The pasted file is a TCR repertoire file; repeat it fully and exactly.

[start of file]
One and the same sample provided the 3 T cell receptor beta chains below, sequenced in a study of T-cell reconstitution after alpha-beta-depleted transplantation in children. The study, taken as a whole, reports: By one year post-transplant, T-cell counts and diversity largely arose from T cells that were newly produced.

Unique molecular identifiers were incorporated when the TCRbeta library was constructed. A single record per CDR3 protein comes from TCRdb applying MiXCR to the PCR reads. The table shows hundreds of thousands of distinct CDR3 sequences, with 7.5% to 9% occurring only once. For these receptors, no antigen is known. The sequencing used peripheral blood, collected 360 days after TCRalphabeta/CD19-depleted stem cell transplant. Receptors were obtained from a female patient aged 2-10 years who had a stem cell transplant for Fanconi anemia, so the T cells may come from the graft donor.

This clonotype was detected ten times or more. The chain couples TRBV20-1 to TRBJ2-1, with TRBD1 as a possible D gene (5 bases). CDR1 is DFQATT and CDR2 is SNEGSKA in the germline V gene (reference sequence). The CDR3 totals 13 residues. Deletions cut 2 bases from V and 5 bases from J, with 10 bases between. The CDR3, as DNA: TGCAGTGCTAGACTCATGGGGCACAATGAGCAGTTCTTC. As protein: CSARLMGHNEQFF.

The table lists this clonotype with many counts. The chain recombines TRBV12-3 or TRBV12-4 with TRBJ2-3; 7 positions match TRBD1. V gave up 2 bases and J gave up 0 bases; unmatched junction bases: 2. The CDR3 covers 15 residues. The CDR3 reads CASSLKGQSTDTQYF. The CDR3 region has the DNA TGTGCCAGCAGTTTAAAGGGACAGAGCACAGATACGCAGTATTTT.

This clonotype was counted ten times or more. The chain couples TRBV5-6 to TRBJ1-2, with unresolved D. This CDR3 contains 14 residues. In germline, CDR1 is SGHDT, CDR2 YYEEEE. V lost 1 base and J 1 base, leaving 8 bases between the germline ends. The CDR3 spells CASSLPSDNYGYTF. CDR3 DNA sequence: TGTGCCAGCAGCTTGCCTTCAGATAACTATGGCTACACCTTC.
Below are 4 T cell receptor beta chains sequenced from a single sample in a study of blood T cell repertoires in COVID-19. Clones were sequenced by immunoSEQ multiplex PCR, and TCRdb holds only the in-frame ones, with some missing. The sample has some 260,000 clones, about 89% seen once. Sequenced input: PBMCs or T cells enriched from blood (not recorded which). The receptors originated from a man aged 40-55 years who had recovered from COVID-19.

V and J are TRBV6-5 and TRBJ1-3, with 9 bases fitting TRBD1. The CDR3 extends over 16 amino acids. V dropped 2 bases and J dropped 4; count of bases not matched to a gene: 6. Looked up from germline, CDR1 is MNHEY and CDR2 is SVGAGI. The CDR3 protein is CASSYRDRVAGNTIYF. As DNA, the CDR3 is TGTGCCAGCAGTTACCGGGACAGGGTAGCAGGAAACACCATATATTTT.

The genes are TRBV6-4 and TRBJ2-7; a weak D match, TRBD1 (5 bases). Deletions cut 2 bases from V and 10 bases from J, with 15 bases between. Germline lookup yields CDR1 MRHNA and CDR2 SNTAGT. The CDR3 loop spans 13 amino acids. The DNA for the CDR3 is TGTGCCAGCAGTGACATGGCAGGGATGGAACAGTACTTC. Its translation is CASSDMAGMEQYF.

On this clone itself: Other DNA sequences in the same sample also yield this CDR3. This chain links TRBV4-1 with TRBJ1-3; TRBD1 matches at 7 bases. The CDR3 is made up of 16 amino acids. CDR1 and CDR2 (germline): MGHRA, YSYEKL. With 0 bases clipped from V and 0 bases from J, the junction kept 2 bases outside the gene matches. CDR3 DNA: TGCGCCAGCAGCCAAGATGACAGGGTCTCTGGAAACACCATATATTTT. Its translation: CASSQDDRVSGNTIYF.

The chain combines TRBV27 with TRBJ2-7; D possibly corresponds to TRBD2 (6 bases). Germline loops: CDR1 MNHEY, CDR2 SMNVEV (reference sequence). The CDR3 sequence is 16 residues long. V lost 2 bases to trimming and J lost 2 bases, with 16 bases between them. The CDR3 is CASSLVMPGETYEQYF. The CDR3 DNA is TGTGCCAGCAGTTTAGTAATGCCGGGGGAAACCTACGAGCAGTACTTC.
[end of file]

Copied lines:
One and the same sample provided the 3 T cell receptor beta chains below, sequenced in a study of T-cell reconstitution after alpha-beta-depleted transplantation in children. The study, taken as a whole, reports: By one year post-transplant, T-cell counts and diversity largely arose from T cells that were newly produced.

Unique molecular identifiers were incorporated when the TCRbeta library was constructed. A single record per CDR3 protein comes from TCRdb applying MiXCR to the PCR reads. The table shows hundreds of thousands of distinct CDR3 sequences, with 7.5% to 9% occurring only once. For these receptors, no antigen is known. The sequencing used peripheral blood, collected 360 days after TCRalphabeta/CD19-depleted stem cell transplant. Receptors were obtained from a female patient aged 2-10 years who had a stem cell transplant for Fanconi anemia, so the T cells may come from the graft donor.

This clonotype was detected ten times or more. The chain couples TRBV20-1 to TRBJ2-1, with TRBD1 as a possible D gene (5 bases). CDR1 is DFQATT and CDR2 is SNEGSKA in the germline V gene (reference sequence). The CDR3 totals 13 residues. Deletions cut 2 bases from V and 5 bases from J, with 10 bases between. The CDR3, as DNA: TGCAGTGCTAGACTCATGGGGCACAATGAGCAGTTCTTC. As protein: CSARLMGHNEQFF.

The table lists this clonotype with many counts. The chain recombines TRBV12-3 or TRBV12-4 with TRBJ2-3; 7 positions match TRBD1. V gave up 2 bases and J gave up 0 bases; unmatched junction bases: 2. The CDR3 covers 15 residues. The CDR3 reads CASSLKGQSTDTQYF. The CDR3 region has the DNA TGTGCCAGCAGTTTAAAGGGACAGAGCACAGATACGCAGTATTTT.

This clonotype was counted ten times or more. The chain couples TRBV5-6 to TRBJ1-2, with unresolved D. This CDR3 contains 14 residues. In germline, CDR1 is SGHDT, CDR2 YYEEEE. V lost 1 base and J 1 base, leaving 8 bases between the germline ends. The CDR3 spells CASSLPSDNYGYTF. CDR3 DNA sequence: TGTGCCAGCAGCTTGCCTTCAGATAACTATGGCTACACCTTC.
Below are 4 T cell receptor beta chains sequenced from a single sample in a study of blood T cell repertoires in COVID-19. Clones were sequenced by immunoSEQ multiplex PCR, and TCRdb holds only the in-frame ones, with some missing. The sample has some 260,000 clones, about 89% seen once. Sequenced input: PBMCs or T cells enriched from blood (not recorded which). The receptors originated from a man aged 40-55 years who had recovered from COVID-19.

V and J are TRBV6-5 and TRBJ1-3, with 9 bases fitting TRBD1. The CDR3 extends over 16 amino acids. V dropped 2 bases and J dropped 4; count of bases not matched to a gene: 6. Looked up from germline, CDR1 is MNHEY and CDR2 is SVGAGI. The CDR3 protein is CASSYRDRVAGNTIYF. As DNA, the CDR3 is TGTGCCAGCAGTTACCGGGACAGGGTAGCAGGAAACACCATATATTTT.

The genes are TRBV6-4 and TRBJ2-7; a weak D match, TRBD1 (5 bases). Deletions cut 2 bases from V and 10 bases from J, with 15 bases between. Germline lookup yields CDR1 MRHNA and CDR2 SNTAGT. The CDR3 loop spans 13 amino acids. The DNA for the CDR3 is TGTGCCAGCAGTGACATGGCAGGGATGGAACAGTACTTC. Its translation is CASSDMAGMEQYF.

On this clone itself: Other DNA sequences in the same sample also yield this CDR3. This chain links TRBV4-1 with TRBJ1-3; TRBD1 matches at 7 bases. The CDR3 is made up of 16 amino acids. CDR1 and CDR2 (germline): MGHRA, YSYEKL. With 0 bases clipped from V and 0 bases from J, the junction kept 2 bases outside the gene matches. CDR3 DNA: TGCGCCAGCAGCCAAGATGACAGGGTCTCTGGAAACACCATATATTTT. Its translation: CASSQDDRVSGNTIYF.

The chain combines TRBV27 with TRBJ2-7; D possibly corresponds to TRBD2 (6 bases). Germline loops: CDR1 MNHEY, CDR2 SMNVEV (reference sequence). The CDR3 sequence is 16 residues long. V lost 2 bases to trimming and J lost 2 bases, with 16 bases between them. The CDR3 is CASSLVMPGETYEQYF. The CDR3 DNA is TGTGCCAGCAGTTTAGTAATGCCGGGGGAAACCTACGAGCAGTACTTC.